Speaking as someone who has been a fairly vocal critic of it, I recognize that the Pee is the product of a phenomenon I have observed many times in my own long life: that nothing concentrates a mind at midnight more than knowing that the guillotine awaits at dawn.

    Palm and Elevation Partners understood that their existing trajectory was a glide path to bankruptcy.

    Desperation compelled them to rethink everything -- and to beg Jon Rubinstein to get off the beach to come help them.

    Absent abject catastrophe, they would be introducing the Garnet (Powered By Access) Treo Pro2, come next CES.
    Last edited by BARYE; 02/06/2009 at 01:36 AM.
    755P Sprint SERO (upgraded from unlocked GSM 650 on T-Mobile)
  10. #30  
    Quote Originally Posted by meyerweb View Post
    PGH, two comments on your post:

    First, you keep harping on wi-fi. The reason why the P-OS Treos never included wi-fi is well known. P-OS won't handle three radios (phone, BT and Wi-Fi). I suspect it's more than that, as Palm could have left out BT. I don't think they could ever make P-OS work decently with cellular and wi-fi together. Palm offered wi-fi on some PDAs, and on some Windows phones, so I don't think it was a lack of desire.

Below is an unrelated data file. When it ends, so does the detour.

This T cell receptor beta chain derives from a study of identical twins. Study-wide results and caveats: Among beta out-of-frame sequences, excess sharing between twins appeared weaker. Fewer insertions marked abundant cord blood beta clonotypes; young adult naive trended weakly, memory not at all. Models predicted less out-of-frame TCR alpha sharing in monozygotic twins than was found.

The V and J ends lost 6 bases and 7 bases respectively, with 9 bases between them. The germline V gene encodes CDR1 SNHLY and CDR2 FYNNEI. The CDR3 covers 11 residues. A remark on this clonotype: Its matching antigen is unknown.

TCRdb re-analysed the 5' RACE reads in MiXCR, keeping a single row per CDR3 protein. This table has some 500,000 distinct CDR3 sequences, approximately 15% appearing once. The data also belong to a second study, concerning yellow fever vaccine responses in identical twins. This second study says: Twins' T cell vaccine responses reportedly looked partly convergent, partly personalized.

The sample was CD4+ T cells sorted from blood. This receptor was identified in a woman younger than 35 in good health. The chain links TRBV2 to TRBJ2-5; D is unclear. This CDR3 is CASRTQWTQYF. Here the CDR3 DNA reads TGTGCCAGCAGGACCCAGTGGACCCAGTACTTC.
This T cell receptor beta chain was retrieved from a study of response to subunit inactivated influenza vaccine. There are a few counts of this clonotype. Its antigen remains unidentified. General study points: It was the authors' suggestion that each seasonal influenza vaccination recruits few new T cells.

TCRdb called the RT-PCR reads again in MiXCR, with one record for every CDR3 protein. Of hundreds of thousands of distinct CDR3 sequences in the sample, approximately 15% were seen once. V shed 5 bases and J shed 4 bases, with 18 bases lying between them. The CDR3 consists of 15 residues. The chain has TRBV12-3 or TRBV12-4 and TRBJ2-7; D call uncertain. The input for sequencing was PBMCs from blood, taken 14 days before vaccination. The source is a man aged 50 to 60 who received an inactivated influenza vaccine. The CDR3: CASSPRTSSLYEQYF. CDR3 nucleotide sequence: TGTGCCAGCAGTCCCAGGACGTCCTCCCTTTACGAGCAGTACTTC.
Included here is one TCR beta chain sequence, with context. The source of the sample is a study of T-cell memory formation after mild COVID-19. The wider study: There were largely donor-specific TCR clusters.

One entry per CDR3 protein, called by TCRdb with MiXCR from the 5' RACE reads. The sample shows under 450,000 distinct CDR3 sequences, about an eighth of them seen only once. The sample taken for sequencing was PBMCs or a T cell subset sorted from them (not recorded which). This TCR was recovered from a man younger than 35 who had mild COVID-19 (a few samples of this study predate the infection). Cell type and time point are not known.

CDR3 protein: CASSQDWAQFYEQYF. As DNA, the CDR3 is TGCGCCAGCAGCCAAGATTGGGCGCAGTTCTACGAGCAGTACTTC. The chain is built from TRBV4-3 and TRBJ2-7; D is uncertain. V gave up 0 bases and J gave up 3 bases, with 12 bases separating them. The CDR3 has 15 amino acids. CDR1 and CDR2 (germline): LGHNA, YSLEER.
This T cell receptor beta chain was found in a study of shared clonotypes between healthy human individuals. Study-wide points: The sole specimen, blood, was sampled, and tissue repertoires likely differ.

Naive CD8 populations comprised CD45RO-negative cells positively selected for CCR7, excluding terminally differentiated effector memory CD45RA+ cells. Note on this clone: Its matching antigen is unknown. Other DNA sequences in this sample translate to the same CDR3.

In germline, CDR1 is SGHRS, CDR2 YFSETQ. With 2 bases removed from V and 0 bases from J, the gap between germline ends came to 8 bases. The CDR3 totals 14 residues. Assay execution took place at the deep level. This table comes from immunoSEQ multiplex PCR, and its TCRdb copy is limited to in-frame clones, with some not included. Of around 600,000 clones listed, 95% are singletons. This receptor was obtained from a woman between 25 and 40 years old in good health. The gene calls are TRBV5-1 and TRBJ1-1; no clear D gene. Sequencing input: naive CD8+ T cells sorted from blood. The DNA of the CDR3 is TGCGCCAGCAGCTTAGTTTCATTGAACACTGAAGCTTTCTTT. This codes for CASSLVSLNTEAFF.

I'm aware of the two radio limit and I'm not convinced that a rewrite of the OS could not address the issue. As I see it, there clearly was a lack of desire because even with their PDAs with no cellular radio, they would do BT or Wifi but not BT and Wifi until the TX. Mostly, they went after BT.


    Quote Originally Posted by meyerweb View Post
    And I wouldn't give Palm any credit for the Treo. It was created by an entirely separate company, Handspring, which Palm later bought. And, true to form, they showed no ability to innovate off that platform. Year after year the changes were minor, and mostly just incorporating what others had done before (EVDO, higher res, more memory, no external antenna hardly count as innovations.)
    When you aquire a company usually you assume ownership of it's intellectual property, history, and resources. Thus, what was Handspring's is now Palm's property. Also, I was trying to be a little gracious to Palm. We'll just have to agree to disagree here.